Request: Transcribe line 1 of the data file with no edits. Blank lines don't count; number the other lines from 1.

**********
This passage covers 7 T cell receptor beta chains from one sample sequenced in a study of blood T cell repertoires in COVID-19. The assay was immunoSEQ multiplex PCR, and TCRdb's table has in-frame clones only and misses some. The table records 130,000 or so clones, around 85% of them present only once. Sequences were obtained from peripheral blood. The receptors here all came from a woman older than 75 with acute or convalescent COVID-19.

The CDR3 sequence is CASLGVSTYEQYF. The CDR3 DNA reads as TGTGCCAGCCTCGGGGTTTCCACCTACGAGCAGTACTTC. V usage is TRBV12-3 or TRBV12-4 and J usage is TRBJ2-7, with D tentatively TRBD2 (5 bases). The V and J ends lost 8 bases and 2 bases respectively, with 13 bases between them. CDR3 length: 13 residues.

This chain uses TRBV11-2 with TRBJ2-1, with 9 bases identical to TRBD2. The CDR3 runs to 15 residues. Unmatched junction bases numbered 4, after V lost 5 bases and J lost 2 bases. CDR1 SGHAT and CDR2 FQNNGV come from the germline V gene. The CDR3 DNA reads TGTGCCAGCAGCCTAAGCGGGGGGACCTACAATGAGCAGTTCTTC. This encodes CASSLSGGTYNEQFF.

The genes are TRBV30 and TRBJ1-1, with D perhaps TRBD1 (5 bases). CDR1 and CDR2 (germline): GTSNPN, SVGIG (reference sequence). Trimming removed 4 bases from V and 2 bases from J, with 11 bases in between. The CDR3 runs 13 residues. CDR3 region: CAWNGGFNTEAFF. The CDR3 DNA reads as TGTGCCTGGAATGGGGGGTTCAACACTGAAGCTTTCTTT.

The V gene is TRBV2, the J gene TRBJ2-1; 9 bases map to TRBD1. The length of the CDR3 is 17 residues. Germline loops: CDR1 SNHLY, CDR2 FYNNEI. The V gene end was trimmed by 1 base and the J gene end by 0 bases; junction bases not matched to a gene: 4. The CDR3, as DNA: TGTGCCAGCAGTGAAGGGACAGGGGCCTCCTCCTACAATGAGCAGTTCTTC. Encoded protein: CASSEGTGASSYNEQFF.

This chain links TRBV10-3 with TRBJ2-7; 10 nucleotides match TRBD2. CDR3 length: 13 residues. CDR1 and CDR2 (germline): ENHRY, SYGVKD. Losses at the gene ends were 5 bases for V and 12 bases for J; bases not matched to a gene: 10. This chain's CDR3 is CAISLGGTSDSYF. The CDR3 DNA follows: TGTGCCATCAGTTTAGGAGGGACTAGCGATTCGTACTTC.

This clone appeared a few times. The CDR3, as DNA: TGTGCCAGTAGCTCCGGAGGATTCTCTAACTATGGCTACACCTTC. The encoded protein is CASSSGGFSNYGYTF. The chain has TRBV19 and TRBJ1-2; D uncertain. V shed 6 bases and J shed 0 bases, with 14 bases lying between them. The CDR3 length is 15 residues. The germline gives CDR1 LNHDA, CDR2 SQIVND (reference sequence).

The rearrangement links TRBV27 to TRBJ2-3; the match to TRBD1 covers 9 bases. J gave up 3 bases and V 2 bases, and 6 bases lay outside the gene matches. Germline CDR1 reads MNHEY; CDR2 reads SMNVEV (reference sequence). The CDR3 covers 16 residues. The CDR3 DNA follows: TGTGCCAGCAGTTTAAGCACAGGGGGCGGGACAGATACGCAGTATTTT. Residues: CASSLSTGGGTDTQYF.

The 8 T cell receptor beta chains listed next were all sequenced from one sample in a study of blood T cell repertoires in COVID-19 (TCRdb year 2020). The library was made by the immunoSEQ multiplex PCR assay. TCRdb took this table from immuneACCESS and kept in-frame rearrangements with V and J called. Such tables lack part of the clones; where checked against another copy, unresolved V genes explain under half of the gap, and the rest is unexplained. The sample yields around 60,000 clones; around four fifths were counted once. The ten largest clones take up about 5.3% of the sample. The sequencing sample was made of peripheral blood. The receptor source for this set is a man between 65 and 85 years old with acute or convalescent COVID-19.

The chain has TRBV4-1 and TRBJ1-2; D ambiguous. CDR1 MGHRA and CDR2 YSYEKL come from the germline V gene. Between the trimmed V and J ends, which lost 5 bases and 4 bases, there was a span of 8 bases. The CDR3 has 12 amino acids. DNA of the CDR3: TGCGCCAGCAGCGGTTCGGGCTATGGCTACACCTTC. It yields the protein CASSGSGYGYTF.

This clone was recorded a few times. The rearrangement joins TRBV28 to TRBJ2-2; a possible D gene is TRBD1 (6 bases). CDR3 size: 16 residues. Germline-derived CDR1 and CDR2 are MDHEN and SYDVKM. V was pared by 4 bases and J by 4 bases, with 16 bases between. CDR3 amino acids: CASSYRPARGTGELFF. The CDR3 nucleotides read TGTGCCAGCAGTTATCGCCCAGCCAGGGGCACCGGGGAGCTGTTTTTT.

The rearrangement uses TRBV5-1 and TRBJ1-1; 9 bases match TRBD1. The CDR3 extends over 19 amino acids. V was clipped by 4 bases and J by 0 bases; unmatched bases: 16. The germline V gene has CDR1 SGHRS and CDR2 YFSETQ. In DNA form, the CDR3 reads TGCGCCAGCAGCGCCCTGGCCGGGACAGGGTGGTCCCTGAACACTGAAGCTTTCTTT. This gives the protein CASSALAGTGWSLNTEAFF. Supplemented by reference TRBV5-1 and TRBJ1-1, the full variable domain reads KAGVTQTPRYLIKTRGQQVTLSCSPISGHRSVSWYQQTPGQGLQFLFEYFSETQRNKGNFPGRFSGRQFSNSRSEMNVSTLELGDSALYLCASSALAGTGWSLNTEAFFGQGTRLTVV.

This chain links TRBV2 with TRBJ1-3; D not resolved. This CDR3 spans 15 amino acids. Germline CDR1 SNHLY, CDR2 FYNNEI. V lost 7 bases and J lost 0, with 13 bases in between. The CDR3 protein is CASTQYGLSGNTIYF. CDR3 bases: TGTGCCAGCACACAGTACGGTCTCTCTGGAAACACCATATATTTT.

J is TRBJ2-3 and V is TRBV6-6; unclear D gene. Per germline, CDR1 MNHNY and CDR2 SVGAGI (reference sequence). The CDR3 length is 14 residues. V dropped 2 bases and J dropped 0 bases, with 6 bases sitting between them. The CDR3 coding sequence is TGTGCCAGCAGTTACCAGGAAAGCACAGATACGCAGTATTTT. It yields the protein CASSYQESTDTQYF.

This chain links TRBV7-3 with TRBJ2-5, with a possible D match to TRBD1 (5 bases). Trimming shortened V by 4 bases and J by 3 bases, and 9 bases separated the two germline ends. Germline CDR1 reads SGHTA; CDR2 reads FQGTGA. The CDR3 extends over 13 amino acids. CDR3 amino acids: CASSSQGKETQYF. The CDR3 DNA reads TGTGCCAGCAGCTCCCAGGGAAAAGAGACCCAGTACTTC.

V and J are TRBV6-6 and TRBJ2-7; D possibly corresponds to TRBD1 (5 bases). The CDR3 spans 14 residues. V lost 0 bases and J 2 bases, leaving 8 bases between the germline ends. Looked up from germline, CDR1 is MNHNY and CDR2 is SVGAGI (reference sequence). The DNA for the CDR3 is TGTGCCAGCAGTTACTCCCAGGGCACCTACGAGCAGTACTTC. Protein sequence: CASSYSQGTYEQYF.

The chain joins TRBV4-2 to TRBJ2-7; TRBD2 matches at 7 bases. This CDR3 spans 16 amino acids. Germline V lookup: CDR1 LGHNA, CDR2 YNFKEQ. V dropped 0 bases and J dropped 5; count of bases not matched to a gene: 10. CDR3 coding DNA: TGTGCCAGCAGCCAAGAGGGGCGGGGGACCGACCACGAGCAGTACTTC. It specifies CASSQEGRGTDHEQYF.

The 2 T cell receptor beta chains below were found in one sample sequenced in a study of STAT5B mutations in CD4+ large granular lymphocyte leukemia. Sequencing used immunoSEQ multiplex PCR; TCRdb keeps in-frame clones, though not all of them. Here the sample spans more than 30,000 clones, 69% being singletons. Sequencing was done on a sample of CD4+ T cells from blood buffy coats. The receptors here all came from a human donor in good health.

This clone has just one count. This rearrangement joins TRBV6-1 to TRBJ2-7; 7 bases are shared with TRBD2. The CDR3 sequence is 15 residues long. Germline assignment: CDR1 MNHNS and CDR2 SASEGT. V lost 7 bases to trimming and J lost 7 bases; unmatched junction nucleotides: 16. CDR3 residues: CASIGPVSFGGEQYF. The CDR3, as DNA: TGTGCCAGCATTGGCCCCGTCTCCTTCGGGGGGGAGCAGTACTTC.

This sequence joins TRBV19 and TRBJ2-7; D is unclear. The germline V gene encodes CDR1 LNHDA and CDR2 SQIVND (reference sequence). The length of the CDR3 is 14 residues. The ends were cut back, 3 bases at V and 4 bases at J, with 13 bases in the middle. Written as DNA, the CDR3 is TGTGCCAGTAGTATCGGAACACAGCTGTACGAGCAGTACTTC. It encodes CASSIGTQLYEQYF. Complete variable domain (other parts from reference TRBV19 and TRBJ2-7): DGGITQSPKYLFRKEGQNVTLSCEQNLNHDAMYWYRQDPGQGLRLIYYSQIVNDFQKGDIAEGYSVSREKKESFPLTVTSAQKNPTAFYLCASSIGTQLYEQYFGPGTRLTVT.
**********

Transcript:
This passage covers 7 T cell receptor beta chains from one sample sequenced in a study of blood T cell repertoires in COVID-19. The assay was immunoSEQ multiplex PCR, and TCRdb's table has in-frame clones only and misses some. The table records 130,000 or so clones, around 85% of them present only once. Sequences were obtained from peripheral blood. The receptors here all came from a woman older than 75 with acute or convalescent COVID-19.